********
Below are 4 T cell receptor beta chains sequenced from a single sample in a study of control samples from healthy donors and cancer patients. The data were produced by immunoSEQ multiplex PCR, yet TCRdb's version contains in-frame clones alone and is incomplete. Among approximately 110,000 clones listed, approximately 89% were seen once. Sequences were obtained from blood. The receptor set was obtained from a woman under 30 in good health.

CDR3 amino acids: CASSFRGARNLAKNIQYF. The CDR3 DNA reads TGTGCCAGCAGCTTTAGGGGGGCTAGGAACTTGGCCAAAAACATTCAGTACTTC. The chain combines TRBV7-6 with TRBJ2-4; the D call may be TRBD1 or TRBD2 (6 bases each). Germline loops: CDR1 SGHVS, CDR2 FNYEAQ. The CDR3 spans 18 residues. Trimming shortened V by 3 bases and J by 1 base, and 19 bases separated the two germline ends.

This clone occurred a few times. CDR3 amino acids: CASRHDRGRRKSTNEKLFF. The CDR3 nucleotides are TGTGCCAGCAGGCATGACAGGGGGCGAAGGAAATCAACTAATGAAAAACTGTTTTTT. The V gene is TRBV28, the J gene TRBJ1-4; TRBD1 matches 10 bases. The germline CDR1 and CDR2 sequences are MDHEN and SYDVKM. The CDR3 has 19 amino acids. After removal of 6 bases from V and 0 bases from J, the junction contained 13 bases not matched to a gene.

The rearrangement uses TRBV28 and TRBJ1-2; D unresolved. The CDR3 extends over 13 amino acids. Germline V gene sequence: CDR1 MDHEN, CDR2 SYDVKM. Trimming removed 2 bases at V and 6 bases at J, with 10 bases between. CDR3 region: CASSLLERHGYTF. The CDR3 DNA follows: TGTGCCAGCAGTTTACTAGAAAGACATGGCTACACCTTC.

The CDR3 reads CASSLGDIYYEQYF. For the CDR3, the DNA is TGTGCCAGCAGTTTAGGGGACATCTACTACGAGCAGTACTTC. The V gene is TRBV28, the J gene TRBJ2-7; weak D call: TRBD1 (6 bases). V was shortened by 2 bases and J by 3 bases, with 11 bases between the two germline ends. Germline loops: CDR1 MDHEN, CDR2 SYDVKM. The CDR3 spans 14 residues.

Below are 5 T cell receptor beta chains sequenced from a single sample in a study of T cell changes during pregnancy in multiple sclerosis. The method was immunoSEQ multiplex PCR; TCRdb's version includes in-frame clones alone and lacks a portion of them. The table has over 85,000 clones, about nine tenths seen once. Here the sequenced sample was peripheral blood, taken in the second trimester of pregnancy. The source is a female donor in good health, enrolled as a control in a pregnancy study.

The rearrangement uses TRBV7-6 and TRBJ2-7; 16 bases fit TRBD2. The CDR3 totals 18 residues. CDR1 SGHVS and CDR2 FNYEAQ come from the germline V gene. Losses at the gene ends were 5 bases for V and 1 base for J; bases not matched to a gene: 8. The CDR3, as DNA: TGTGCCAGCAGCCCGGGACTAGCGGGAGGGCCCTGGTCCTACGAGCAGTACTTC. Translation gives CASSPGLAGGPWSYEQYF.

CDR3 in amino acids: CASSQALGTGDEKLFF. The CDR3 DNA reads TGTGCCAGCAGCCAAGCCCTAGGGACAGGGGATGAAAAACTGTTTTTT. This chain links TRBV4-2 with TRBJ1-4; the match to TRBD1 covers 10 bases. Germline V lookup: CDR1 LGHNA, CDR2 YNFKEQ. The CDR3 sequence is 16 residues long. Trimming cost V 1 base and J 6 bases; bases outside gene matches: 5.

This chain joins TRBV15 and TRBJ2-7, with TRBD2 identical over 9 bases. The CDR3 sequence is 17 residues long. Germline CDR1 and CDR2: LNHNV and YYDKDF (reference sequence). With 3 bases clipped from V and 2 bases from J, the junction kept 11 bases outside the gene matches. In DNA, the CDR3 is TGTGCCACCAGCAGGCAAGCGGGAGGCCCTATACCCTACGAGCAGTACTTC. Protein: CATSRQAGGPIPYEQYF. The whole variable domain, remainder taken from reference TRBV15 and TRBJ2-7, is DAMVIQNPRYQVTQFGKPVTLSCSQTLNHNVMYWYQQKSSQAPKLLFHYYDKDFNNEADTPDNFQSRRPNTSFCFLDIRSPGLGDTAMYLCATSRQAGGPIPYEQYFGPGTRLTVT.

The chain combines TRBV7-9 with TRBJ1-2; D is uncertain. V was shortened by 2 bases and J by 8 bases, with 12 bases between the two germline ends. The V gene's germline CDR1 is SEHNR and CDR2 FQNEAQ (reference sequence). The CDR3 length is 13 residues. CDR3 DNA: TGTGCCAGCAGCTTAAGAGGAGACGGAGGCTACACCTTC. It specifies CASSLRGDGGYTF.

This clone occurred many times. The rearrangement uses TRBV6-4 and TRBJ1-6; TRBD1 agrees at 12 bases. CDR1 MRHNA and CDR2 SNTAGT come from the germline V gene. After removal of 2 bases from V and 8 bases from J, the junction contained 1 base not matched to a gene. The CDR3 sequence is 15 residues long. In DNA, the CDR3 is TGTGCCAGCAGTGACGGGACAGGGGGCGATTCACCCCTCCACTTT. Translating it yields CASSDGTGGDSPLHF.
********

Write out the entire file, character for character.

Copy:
Below are 4 T cell receptor beta chains sequenced from a single sample in a study of control samples from healthy donors and cancer patients. The data were produced by immunoSEQ multiplex PCR, yet TCRdb's version contains in-frame clones alone and is incomplete. Among approximately 110,000 clones listed, approximately 89% were seen once. Sequences were obtained from blood. The receptor set was obtained from a woman under 30 in good health.

CDR3 amino acids: CASSFRGARNLAKNIQYF. The CDR3 DNA reads TGTGCCAGCAGCTTTAGGGGGGCTAGGAACTTGGCCAAAAACATTCAGTACTTC. The chain combines TRBV7-6 with TRBJ2-4; the D call may be TRBD1 or TRBD2 (6 bases each). Germline loops: CDR1 SGHVS, CDR2 FNYEAQ. The CDR3 spans 18 residues. Trimming shortened V by 3 bases and J by 1 base, and 19 bases separated the two germline ends.

This clone occurred a few times. CDR3 amino acids: CASRHDRGRRKSTNEKLFF. The CDR3 nucleotides are TGTGCCAGCAGGCATGACAGGGGGCGAAGGAAATCAACTAATGAAAAACTGTTTTTT. The V gene is TRBV28, the J gene TRBJ1-4; TRBD1 matches 10 bases. The germline CDR1 and CDR2 sequences are MDHEN and SYDVKM. The CDR3 has 19 amino acids. After removal of 6 bases from V and 0 bases from J, the junction contained 13 bases not matched to a gene.

The rearrangement uses TRBV28 and TRBJ1-2; D unresolved. The CDR3 extends over 13 amino acids. Germline V gene sequence: CDR1 MDHEN, CDR2 SYDVKM. Trimming removed 2 bases at V and 6 bases at J, with 10 bases between. CDR3 region: CASSLLERHGYTF. The CDR3 DNA follows: TGTGCCAGCAGTTTACTAGAAAGACATGGCTACACCTTC.

The CDR3 reads CASSLGDIYYEQYF. For the CDR3, the DNA is TGTGCCAGCAGTTTAGGGGACATCTACTACGAGCAGTACTTC. The V gene is TRBV28, the J gene TRBJ2-7; weak D call: TRBD1 (6 bases). V was shortened by 2 bases and J by 3 bases, with 11 bases between the two germline ends. Germline loops: CDR1 MDHEN, CDR2 SYDVKM. The CDR3 spans 14 residues.

Below are 5 T cell receptor beta chains sequenced from a single sample in a study of T cell changes during pregnancy in multiple sclerosis. The method was immunoSEQ multiplex PCR; TCRdb's version includes in-frame clones alone and lacks a portion of them. The table has over 85,000 clones, about nine tenths seen once. Here the sequenced sample was peripheral blood, taken in the second trimester of pregnancy. The source is a female donor in good health, enrolled as a control in a pregnancy study.

The rearrangement uses TRBV7-6 and TRBJ2-7; 16 bases fit TRBD2. The CDR3 totals 18 residues. CDR1 SGHVS and CDR2 FNYEAQ come from the germline V gene. Losses at the gene ends were 5 bases for V and 1 base for J; bases not matched to a gene: 8. The CDR3, as DNA: TGTGCCAGCAGCCCGGGACTAGCGGGAGGGCCCTGGTCCTACGAGCAGTACTTC. Translation gives CASSPGLAGGPWSYEQYF.

CDR3 in amino acids: CASSQALGTGDEKLFF. The CDR3 DNA reads TGTGCCAGCAGCCAAGCCCTAGGGACAGGGGATGAAAAACTGTTTTTT. This chain links TRBV4-2 with TRBJ1-4; the match to TRBD1 covers 10 bases. Germline V lookup: CDR1 LGHNA, CDR2 YNFKEQ. The CDR3 sequence is 16 residues long. Trimming cost V 1 base and J 6 bases; bases outside gene matches: 5.

This chain joins TRBV15 and TRBJ2-7, with TRBD2 identical over 9 bases. The CDR3 sequence is 17 residues long. Germline CDR1 and CDR2: LNHNV and YYDKDF (reference sequence). With 3 bases clipped from V and 2 bases from J, the junction kept 11 bases outside the gene matches. In DNA, the CDR3 is TGTGCCACCAGCAGGCAAGCGGGAGGCCCTATACCCTACGAGCAGTACTTC. Protein: CATSRQAGGPIPYEQYF. The whole variable domain, remainder taken from reference TRBV15 and TRBJ2-7, is DAMVIQNPRYQVTQFGKPVTLSCSQTLNHNVMYWYQQKSSQAPKLLFHYYDKDFNNEADTPDNFQSRRPNTSFCFLDIRSPGLGDTAMYLCATSRQAGGPIPYEQYFGPGTRLTVT.

The chain combines TRBV7-9 with TRBJ1-2; D is uncertain. V was shortened by 2 bases and J by 8 bases, with 12 bases between the two germline ends. The V gene's germline CDR1 is SEHNR and CDR2 FQNEAQ (reference sequence). The CDR3 length is 13 residues. CDR3 DNA: TGTGCCAGCAGCTTAAGAGGAGACGGAGGCTACACCTTC. It specifies CASSLRGDGGYTF.

This clone occurred many times. The rearrangement uses TRBV6-4 and TRBJ1-6; TRBD1 agrees at 12 bases. CDR1 MRHNA and CDR2 SNTAGT come from the germline V gene. After removal of 2 bases from V and 8 bases from J, the junction contained 1 base not matched to a gene. The CDR3 sequence is 15 residues long. In DNA, the CDR3 is TGTGCCAGCAGTGACGGGACAGGGGGCGATTCACCCCTCCACTTT. Translating it yields CASSDGTGGDSPLHF.